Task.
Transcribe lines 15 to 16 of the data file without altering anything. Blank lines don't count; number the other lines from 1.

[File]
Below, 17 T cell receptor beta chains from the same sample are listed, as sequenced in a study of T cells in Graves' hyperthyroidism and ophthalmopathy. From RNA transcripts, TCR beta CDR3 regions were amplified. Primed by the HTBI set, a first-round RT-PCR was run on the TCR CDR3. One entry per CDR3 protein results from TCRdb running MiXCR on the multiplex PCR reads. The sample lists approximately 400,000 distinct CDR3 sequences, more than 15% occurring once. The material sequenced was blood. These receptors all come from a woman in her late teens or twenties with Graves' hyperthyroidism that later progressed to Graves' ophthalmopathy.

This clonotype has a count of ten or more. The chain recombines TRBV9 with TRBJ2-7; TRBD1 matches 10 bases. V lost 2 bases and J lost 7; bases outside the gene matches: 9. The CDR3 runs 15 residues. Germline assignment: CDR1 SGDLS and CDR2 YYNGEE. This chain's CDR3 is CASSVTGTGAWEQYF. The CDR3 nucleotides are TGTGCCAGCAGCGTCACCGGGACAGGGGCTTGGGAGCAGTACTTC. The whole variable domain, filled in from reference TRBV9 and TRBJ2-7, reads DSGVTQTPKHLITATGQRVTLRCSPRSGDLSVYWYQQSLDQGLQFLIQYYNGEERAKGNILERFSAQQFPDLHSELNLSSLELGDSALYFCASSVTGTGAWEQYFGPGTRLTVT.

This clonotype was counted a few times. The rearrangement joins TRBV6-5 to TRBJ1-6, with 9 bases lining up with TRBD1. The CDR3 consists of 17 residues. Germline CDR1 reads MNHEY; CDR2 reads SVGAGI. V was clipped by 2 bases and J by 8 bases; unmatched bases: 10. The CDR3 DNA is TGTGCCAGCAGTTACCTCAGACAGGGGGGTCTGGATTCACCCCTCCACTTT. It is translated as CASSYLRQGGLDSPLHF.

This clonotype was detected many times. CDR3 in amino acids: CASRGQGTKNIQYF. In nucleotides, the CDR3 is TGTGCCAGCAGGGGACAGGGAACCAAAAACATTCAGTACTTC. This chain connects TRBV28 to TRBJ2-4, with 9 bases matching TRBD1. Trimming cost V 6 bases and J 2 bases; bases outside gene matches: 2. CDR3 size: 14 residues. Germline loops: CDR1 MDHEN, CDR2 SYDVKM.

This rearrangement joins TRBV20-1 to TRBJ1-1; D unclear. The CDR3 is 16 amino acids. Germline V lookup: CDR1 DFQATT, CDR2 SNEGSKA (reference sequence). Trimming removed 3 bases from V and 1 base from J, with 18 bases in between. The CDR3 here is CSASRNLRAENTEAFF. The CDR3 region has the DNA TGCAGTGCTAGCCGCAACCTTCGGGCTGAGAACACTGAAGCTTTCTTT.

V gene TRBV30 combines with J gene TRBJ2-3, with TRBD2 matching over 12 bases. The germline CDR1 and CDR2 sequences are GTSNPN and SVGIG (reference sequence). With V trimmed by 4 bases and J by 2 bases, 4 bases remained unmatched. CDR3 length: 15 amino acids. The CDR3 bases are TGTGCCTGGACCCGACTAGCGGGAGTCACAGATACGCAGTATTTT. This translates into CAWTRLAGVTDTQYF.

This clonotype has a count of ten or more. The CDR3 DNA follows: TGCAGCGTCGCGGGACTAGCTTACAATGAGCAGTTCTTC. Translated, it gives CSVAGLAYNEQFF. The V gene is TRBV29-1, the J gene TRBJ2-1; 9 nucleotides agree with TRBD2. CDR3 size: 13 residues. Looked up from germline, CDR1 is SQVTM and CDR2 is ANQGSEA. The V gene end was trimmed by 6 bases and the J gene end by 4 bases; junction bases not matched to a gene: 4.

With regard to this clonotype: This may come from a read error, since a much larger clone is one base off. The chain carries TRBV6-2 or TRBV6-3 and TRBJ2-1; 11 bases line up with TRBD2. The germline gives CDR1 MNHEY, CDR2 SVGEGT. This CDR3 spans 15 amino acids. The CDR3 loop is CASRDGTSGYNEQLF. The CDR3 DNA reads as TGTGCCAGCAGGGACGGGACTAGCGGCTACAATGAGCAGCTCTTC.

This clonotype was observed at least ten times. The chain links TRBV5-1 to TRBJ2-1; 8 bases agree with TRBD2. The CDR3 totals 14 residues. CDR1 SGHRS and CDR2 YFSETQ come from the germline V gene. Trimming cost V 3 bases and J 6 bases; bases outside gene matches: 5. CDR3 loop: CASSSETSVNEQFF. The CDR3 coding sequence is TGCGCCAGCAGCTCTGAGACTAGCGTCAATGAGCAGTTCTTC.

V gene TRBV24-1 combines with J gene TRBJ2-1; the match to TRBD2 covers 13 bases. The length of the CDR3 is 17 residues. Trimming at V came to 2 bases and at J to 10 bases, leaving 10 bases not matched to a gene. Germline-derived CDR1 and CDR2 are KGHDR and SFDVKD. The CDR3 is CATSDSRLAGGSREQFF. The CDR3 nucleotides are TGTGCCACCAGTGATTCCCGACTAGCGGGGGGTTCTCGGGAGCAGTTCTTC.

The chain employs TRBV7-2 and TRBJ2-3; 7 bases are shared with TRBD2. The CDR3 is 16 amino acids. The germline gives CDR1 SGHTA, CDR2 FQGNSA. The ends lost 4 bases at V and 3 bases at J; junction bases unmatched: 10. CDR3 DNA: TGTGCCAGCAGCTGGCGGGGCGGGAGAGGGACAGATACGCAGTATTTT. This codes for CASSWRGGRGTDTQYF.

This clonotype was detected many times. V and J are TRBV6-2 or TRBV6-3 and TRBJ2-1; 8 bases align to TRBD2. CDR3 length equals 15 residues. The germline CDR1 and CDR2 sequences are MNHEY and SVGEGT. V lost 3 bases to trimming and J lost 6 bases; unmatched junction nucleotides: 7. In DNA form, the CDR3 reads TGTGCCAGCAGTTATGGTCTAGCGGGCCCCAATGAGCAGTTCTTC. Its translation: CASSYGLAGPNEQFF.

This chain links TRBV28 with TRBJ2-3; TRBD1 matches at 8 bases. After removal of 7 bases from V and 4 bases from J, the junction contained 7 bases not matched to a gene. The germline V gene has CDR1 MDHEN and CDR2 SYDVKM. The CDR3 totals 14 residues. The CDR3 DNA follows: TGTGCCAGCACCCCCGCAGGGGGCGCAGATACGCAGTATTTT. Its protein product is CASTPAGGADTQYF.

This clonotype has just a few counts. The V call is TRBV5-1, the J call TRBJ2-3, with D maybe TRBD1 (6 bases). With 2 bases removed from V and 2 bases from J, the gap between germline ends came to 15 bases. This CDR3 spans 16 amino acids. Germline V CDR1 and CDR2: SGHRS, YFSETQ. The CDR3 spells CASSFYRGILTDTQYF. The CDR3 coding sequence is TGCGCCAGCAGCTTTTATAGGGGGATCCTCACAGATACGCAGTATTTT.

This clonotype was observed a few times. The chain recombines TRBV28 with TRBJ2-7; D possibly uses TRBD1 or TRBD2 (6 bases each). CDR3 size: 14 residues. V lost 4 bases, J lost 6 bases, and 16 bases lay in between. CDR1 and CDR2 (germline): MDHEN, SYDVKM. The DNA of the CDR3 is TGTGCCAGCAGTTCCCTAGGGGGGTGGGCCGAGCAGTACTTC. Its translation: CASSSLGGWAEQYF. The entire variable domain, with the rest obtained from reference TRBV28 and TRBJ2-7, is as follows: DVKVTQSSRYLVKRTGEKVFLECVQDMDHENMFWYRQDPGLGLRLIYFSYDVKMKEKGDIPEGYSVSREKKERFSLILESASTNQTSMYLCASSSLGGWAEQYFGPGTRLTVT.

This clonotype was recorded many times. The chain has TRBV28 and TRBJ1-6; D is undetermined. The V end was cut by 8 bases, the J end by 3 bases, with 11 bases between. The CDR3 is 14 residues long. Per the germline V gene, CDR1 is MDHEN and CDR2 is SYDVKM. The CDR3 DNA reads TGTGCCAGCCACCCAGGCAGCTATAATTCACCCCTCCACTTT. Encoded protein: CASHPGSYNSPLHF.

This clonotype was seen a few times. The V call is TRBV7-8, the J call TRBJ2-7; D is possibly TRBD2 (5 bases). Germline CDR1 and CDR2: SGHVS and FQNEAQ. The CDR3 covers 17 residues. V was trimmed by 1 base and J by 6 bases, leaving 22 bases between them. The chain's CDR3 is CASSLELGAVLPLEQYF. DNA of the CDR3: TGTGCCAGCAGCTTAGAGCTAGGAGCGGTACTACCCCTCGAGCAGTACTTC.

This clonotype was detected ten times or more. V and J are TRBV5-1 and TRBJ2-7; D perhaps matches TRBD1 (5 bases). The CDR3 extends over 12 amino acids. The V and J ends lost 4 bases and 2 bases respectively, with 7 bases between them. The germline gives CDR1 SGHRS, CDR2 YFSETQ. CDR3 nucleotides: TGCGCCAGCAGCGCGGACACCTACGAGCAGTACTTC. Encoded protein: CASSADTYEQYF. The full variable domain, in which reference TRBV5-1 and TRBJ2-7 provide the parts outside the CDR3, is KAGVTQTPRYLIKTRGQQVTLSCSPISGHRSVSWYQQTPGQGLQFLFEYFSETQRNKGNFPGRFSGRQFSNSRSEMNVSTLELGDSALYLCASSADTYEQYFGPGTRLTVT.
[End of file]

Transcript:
This clonotype was observed a few times. The chain recombines TRBV28 with TRBJ2-7; D possibly uses TRBD1 or TRBD2 (6 bases each). CDR3 size: 14 residues. V lost 4 bases, J lost 6 bases, and 16 bases lay in between. CDR1 and CDR2 (germline): MDHEN, SYDVKM. The DNA of the CDR3 is TGTGCCAGCAGTTCCCTAGGGGGGTGGGCCGAGCAGTACTTC. Its translation: CASSSLGGWAEQYF. The entire variable domain, with the rest obtained from reference TRBV28 and TRBJ2-7, is as follows: DVKVTQSSRYLVKRTGEKVFLECVQDMDHENMFWYRQDPGLGLRLIYFSYDVKMKEKGDIPEGYSVSREKKERFSLILESASTNQTSMYLCASSSLGGWAEQYFGPGTRLTVT.

This clonotype was recorded many times. The chain has TRBV28 and TRBJ1-6; D is undetermined. The V end was cut by 8 bases, the J end by 3 bases, with 11 bases between. The CDR3 is 14 residues long. Per the germline V gene, CDR1 is MDHEN and CDR2 is SYDVKM. The CDR3 DNA reads TGTGCCAGCCACCCAGGCAGCTATAATTCACCCCTCCACTTT. Encoded protein: CASHPGSYNSPLHF.